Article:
The Department also argues that because the children never applied for AFDC-FC, "the issue of whether [they] were eligible for AFDC-FC benefits was not ripe for review by any court." According to the Department, "[u]ntil the children apply for and are denied AFDC-FC benefits, the laws and regulations governing their eligibility generate no more than a difference of opinion."
For several reasons, we reject the Department's ripeness argument. First, the Department did not make the argument in the Court of Appeal. "As a policy matter," we "normally will not consider an issue that the petitioner failed to timely raise in the Court of Appeal." (Rule 8.500(c)(1).) Second, the argument fails on its merits. The issue before the juvenile court was whether "exceptional circumstances" existed such that it should not terminate its dependency jurisdiction notwithstanding the children's placement for at least 12 months with a relative whom the court had appointed their legal guardian. (§ 366.3, subd. (a).) Under Joshua I, to answer that question, the court had to determine, among other things, whether the children would be eligible for AFDC-FC benefits were it to retain jurisdiction and change the guardianship to foster care. Thus, contrary to the Department's assertion, the "ripeness requirement," which "prevents courts from issuing purely advisory opinions, or considering a hypothetical state of facts in order to give general guidance rather than to resolve a specific legal dispute" (Hunt v. Superior Court (1999) 21 Cal.4th 984, 998, 90 Cal.Rptr.2d 236, 987 P.2d 705), was satisfied in this case.
II. Exhaustion of Administrative Remedies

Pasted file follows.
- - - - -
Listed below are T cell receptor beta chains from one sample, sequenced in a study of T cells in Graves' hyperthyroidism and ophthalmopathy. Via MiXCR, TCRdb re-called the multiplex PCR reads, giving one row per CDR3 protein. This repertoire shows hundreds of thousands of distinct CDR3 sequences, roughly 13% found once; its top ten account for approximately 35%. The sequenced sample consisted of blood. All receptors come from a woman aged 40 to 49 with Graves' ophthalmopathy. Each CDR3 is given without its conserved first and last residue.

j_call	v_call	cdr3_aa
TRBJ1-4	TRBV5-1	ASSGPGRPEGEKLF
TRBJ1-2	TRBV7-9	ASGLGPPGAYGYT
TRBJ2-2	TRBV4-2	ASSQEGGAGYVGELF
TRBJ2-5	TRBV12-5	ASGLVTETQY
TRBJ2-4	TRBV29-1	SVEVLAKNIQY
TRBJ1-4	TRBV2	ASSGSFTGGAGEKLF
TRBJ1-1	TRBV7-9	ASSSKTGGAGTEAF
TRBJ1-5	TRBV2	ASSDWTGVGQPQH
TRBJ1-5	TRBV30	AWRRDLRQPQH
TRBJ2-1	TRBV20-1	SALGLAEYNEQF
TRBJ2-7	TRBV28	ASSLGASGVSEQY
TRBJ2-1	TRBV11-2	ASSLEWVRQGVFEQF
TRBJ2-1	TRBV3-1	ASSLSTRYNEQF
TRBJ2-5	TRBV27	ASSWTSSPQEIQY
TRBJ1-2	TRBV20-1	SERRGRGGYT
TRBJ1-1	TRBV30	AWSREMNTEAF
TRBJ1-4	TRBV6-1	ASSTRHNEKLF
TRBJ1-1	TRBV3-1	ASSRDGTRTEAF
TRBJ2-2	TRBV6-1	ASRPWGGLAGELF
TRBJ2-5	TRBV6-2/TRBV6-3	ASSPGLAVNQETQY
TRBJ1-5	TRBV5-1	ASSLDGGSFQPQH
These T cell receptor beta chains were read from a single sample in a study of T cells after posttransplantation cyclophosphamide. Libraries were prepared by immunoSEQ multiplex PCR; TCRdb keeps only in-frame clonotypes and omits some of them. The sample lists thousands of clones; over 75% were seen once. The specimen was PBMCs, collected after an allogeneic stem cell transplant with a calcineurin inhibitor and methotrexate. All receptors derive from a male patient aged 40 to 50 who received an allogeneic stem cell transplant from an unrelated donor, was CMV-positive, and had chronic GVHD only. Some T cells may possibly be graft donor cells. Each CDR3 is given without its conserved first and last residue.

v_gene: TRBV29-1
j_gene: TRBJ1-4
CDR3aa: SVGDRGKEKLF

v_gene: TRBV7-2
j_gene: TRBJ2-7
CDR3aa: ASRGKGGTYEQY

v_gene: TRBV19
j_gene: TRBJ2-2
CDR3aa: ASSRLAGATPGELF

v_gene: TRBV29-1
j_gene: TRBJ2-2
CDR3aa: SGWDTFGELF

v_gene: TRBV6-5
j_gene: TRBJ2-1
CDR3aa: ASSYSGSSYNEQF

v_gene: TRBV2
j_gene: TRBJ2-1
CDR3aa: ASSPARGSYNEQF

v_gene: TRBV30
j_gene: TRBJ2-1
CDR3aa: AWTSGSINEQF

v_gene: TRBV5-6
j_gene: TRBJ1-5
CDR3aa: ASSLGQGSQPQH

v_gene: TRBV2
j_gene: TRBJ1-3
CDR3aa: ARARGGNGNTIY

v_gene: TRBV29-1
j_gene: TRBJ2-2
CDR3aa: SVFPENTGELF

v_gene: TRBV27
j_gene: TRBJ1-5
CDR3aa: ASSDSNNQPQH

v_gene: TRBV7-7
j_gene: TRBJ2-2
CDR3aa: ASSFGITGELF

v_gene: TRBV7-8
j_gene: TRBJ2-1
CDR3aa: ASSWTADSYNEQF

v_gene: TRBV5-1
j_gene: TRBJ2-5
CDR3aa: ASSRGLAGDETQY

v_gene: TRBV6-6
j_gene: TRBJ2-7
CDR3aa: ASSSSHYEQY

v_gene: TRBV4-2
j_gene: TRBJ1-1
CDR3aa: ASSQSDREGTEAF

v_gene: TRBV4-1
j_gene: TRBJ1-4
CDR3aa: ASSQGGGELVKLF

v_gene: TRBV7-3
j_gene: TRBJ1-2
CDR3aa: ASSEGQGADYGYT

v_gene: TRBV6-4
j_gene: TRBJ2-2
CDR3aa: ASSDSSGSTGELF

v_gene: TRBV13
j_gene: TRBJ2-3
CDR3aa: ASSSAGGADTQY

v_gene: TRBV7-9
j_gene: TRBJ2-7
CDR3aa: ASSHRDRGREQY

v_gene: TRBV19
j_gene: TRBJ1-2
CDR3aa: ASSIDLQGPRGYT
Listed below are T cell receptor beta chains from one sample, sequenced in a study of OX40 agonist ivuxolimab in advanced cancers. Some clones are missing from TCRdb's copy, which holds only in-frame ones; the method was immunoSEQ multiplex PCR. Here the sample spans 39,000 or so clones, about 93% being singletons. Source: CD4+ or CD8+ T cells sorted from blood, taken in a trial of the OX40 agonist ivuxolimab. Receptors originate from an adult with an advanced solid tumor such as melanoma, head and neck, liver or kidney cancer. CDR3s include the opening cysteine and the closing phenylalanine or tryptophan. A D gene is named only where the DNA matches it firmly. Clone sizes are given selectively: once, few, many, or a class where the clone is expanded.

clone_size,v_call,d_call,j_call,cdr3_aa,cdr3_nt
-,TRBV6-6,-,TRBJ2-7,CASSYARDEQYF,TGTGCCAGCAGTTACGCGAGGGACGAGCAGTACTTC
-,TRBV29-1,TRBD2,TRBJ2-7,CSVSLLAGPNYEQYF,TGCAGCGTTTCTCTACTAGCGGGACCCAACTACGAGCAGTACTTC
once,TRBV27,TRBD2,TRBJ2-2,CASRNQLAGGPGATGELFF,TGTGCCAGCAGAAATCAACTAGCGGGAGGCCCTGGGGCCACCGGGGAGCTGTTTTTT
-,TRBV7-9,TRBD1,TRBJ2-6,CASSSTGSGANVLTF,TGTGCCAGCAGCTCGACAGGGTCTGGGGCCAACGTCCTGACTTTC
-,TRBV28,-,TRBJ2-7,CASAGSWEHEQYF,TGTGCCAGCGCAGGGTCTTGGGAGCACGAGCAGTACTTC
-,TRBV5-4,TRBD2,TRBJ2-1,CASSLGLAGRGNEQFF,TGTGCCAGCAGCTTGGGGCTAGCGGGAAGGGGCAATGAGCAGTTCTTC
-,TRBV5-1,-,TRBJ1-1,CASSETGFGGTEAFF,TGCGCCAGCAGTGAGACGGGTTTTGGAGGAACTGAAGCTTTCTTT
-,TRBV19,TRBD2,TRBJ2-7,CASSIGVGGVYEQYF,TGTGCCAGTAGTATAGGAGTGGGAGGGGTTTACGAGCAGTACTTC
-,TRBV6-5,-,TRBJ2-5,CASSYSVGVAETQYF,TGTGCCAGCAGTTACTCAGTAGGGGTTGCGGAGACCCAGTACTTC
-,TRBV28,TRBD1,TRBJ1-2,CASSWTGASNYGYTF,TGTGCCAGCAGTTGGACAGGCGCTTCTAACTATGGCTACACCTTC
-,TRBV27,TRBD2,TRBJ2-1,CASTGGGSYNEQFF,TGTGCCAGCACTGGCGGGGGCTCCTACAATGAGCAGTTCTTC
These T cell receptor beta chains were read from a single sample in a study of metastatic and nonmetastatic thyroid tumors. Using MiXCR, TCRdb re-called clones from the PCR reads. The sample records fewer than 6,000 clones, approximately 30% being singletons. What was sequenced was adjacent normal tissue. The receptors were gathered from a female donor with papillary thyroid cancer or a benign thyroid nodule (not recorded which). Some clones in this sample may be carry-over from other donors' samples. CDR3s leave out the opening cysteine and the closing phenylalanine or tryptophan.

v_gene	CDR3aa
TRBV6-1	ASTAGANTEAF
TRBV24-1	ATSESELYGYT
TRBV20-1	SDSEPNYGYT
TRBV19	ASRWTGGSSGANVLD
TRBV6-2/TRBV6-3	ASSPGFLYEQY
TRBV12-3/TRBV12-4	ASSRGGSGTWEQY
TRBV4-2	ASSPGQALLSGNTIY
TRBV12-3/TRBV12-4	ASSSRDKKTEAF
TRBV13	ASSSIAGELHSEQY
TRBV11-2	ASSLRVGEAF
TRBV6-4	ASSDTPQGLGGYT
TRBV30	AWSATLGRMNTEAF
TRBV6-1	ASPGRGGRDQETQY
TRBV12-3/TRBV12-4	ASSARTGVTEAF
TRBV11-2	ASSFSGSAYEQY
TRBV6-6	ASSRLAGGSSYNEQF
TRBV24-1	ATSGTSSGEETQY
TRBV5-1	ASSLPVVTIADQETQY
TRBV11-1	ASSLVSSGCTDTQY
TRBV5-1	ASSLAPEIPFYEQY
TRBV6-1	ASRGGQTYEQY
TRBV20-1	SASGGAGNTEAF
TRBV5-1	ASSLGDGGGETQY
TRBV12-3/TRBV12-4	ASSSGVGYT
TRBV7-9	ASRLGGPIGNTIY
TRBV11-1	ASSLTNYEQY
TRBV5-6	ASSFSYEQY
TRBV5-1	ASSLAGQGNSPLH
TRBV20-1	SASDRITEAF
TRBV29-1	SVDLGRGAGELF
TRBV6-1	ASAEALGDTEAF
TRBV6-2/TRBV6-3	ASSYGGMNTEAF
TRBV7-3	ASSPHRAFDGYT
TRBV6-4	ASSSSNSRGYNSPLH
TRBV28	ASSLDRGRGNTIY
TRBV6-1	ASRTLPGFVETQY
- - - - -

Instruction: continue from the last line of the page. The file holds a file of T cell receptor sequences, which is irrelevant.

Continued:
In the Court of Appeal, the Department argued that a judicial determination of the children's eligibility for AFDC-FC benefits was unavailable until the children invoked and exhausted the administrative process for obtaining AFDC-FC benefits by filing, an application for benefits and requesting a hearing were the application denied. In rejecting this claim, the Court of Appeal first found that because section 362, subdivision (a), gives a juvenile court "authority to make any and all reasonable orders for the[ ] maintenance and support" of a child who has been adjudged a dependent child under section 300, a juvenile court "has the authority to order the department to make [AFDC-FC] payments" were the boys "placed in long-term foster care with [G]randmother in Canada." It then found that the children did not have to pursue administrative remedies before obtaining judicial relief, reasoning that "`resort to the administrative process would be futile because it is clear what the agency's decision would be.'" The court explained: "[T]he department's Manual of Policy and Procedures section 45-303 states that foster care payments may not be made outside of the country. Thus, it seems clear that the agency—in this case the department—relying on its own Manual of Policy and Procedures, would decide that foster care payments could not be made to the children because they have been placed with grandmother in Canada. Since the result of the administrative process is obvious, there would be no benefit to requiring the administrative proceedings to take their course."